It seems unbelievable that we have reached the mid-way point of the 2011 field season. Things on-site at Gabii are so busy and our team (85 persons strong) is working so hard that time seems to be flying by this summer. Our week was very productive and was fortunate for good weather, save one rainy day. The excavations in Areas C, D, and E continue to work to delimit parts of city blocks, including phases that pre-date the imposition of Gabii's street grid that was exposed by survey. This involves looking not only for limits with respect to the blocks, but also to untangling what is looking to be a multi-phase architectural chronology. Area E (our newest area) is still in the process of clearing colluvial layers, but has in so doing exposed some promising wall tops and important evidence of our easternmost side street.

Stormy skies over the Ager Gabinus.

Sophia Staley (Brown) and David Zackheim (Williams) work with assistant supervisor Marilyn Evans (Berkeley), at center.

Laura Wilke (Cornell) and Bailey Benson (UPenn) work sorting pottery.

Area B Team on 8th July 2011 with supervisor Claudia Melisch, at center.
At the Villa Mercede we had two engaging lecture presentations by Nicola Terrenato and Abigail Crawford, respectively. Terrenato's talk on stratigraphy and the Harris matrix pushed students to think about the relationship of stratigraphic contexts on an archaeological site and the challenges of organizing stratigraphic information in a usable and lucid way. Crawford's talk on archaeological materials included a 'practical' component wherein students were given finds data and stratigraphic data for various units and asked to offer interpretations on that basis. Both exercises were very useful for our group.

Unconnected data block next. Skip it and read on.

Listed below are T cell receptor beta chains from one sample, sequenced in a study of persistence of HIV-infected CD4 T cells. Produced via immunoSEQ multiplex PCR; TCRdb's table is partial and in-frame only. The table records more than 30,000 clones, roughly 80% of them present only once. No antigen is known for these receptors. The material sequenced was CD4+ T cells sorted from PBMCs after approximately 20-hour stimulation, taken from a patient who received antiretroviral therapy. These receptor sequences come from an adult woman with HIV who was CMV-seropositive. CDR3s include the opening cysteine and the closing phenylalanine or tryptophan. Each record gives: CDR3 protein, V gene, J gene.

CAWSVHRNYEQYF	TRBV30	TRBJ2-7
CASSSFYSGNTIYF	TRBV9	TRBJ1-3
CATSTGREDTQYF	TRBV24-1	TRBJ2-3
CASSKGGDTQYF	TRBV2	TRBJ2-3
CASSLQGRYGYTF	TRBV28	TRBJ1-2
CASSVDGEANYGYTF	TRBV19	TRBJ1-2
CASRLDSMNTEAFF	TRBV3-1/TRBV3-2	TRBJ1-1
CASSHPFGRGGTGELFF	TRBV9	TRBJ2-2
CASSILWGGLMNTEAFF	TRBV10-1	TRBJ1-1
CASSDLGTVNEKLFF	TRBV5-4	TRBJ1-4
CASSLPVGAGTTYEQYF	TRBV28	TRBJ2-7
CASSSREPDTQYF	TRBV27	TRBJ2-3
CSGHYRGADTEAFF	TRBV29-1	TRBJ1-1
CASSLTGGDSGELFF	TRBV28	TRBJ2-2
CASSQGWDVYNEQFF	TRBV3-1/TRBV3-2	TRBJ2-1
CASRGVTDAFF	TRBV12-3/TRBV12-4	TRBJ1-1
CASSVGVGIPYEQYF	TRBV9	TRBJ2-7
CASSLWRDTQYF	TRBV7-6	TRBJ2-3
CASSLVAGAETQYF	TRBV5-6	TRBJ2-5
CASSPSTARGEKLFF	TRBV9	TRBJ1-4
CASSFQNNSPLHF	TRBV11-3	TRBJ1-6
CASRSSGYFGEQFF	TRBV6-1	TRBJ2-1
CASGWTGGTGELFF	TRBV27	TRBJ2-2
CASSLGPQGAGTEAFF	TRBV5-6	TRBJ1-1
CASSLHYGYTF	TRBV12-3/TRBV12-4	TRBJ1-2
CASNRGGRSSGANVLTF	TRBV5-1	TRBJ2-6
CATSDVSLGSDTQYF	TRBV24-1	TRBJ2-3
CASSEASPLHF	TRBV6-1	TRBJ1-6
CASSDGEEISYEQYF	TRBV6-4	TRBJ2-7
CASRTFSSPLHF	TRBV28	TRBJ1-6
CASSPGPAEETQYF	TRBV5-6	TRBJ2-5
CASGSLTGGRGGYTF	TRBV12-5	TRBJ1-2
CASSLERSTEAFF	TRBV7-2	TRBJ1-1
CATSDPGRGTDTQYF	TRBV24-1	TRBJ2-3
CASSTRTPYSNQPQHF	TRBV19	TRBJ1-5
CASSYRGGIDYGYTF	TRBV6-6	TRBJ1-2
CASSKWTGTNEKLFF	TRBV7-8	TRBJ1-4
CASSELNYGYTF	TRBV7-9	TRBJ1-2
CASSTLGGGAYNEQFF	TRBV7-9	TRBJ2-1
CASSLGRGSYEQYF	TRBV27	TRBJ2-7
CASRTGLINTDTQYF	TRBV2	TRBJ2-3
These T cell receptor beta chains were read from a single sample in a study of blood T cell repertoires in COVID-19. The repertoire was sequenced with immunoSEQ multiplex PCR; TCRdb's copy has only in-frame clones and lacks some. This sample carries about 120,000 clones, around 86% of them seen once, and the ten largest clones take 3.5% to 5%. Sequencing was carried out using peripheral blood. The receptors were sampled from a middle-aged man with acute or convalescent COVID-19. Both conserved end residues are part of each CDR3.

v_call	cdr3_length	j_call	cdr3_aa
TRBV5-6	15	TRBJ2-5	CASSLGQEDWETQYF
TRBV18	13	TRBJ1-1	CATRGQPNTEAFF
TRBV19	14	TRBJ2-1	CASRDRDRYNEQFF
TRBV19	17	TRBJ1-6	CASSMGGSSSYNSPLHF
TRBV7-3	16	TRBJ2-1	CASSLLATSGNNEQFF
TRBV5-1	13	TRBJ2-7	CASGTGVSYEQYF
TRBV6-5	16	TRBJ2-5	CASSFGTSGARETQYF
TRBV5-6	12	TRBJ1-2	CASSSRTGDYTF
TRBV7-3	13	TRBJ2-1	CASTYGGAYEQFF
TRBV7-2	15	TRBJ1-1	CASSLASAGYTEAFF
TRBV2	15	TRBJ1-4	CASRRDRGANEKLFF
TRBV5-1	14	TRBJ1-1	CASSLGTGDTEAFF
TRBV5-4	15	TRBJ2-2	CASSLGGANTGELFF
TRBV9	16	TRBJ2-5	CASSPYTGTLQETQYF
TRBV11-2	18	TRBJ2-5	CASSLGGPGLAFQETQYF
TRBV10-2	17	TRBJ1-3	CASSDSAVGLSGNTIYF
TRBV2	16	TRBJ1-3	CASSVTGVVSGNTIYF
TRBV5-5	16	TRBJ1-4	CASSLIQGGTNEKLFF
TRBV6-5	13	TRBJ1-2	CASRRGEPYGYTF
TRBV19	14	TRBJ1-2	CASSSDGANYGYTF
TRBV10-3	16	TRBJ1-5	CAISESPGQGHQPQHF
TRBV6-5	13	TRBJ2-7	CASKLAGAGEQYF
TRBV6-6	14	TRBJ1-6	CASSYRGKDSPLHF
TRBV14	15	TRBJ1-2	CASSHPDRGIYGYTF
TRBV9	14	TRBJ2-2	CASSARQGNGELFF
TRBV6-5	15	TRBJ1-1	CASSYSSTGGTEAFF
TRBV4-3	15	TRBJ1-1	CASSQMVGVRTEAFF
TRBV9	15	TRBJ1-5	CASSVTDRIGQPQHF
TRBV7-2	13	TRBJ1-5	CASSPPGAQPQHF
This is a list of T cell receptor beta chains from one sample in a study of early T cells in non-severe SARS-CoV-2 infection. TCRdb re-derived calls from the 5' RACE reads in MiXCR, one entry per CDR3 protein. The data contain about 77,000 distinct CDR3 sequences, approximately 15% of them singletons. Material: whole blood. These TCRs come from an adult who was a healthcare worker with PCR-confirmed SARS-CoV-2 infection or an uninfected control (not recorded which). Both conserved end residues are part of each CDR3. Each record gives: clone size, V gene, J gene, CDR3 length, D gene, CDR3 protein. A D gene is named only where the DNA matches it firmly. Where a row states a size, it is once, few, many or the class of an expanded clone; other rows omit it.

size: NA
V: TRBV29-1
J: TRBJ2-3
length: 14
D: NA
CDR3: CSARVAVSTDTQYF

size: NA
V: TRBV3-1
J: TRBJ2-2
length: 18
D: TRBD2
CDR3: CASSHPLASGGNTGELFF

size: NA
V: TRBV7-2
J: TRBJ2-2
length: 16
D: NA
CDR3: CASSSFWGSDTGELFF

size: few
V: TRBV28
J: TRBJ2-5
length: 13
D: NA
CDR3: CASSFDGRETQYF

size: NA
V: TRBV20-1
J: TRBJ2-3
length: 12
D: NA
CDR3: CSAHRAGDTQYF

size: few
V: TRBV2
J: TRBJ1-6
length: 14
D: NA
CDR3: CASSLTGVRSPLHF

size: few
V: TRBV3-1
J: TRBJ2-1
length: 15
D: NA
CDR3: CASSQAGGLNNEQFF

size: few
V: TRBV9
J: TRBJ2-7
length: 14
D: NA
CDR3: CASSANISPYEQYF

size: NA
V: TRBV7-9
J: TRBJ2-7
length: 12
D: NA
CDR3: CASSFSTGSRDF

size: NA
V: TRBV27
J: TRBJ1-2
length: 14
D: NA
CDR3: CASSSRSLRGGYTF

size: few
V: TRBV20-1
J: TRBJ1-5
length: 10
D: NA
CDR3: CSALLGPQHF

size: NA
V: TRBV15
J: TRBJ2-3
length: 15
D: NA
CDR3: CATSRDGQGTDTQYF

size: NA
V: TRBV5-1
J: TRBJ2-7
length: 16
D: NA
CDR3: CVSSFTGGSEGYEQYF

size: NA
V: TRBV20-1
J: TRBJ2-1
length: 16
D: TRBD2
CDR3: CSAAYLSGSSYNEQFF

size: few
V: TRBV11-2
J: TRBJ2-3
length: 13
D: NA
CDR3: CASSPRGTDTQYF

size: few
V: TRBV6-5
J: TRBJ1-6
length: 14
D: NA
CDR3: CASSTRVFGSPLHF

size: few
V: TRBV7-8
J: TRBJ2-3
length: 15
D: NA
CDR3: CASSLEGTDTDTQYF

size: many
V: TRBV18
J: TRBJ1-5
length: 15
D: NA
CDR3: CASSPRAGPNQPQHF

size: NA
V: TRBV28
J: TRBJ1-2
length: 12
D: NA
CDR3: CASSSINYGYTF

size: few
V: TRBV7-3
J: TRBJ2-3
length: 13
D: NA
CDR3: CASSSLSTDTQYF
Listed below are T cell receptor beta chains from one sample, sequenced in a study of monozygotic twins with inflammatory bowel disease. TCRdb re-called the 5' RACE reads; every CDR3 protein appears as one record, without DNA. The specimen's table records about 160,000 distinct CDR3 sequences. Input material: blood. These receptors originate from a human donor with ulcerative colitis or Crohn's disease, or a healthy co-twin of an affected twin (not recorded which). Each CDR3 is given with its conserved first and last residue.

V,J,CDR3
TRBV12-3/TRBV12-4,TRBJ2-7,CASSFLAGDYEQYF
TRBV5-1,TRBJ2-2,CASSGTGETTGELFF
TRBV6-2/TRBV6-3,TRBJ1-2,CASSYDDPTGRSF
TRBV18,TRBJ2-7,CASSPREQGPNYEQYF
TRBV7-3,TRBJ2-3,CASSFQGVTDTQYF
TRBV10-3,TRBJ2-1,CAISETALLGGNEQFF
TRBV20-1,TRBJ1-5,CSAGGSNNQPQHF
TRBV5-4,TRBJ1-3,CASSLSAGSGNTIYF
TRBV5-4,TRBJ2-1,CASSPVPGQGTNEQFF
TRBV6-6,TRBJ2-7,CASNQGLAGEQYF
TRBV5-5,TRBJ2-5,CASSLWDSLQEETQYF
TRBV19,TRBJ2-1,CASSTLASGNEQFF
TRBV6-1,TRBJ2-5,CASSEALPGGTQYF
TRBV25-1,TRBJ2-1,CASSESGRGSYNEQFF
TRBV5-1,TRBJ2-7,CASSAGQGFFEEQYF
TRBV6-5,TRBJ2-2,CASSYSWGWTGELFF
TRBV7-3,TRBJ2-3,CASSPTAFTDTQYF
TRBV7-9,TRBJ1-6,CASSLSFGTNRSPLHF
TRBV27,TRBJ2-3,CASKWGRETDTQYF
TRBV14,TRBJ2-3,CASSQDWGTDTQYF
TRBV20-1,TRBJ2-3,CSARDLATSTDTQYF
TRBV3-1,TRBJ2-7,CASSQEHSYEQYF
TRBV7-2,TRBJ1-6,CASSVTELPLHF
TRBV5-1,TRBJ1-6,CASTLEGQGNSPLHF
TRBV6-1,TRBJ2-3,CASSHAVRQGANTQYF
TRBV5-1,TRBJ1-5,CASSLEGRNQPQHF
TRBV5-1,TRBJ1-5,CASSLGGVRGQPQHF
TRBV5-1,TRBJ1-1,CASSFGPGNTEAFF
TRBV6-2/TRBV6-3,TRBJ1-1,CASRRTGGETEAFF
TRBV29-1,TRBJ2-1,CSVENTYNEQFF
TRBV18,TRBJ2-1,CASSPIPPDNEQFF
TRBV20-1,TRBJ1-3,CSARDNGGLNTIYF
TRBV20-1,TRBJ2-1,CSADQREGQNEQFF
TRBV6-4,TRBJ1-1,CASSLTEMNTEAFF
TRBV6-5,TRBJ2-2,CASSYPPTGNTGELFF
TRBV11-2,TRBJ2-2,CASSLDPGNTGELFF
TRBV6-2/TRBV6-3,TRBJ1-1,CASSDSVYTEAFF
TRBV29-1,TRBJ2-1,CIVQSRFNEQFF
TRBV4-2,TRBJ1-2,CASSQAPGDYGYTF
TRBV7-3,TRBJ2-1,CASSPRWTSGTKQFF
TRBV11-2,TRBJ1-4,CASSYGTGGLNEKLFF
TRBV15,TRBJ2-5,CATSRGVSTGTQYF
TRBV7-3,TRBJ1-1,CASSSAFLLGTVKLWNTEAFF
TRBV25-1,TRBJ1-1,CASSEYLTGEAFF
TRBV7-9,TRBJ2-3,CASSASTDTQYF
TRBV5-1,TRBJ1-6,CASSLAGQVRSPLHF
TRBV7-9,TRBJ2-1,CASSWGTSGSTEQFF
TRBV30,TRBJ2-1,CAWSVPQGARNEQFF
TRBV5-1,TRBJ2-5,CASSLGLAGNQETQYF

Nicola Terrenato discusses the Harris matrix.
Abby Crawford discusses archaeological materials.

Alison Rittershaus (Harvard)

Nicola Terrenato capped the week with a presentation at the Koninklijk Nederlands Instituut Rome in tandem with a presentation of the publication of the Regional Pathways to Complexity Project. The event enjoyed an excellent turnout and the Gabii Project is extremely grateful to the Dutch Institute for the invitation to include our work in their event. On we go to the fourth week!

Nicola Terrenato discusses Gabii Project research on July 8, 2011.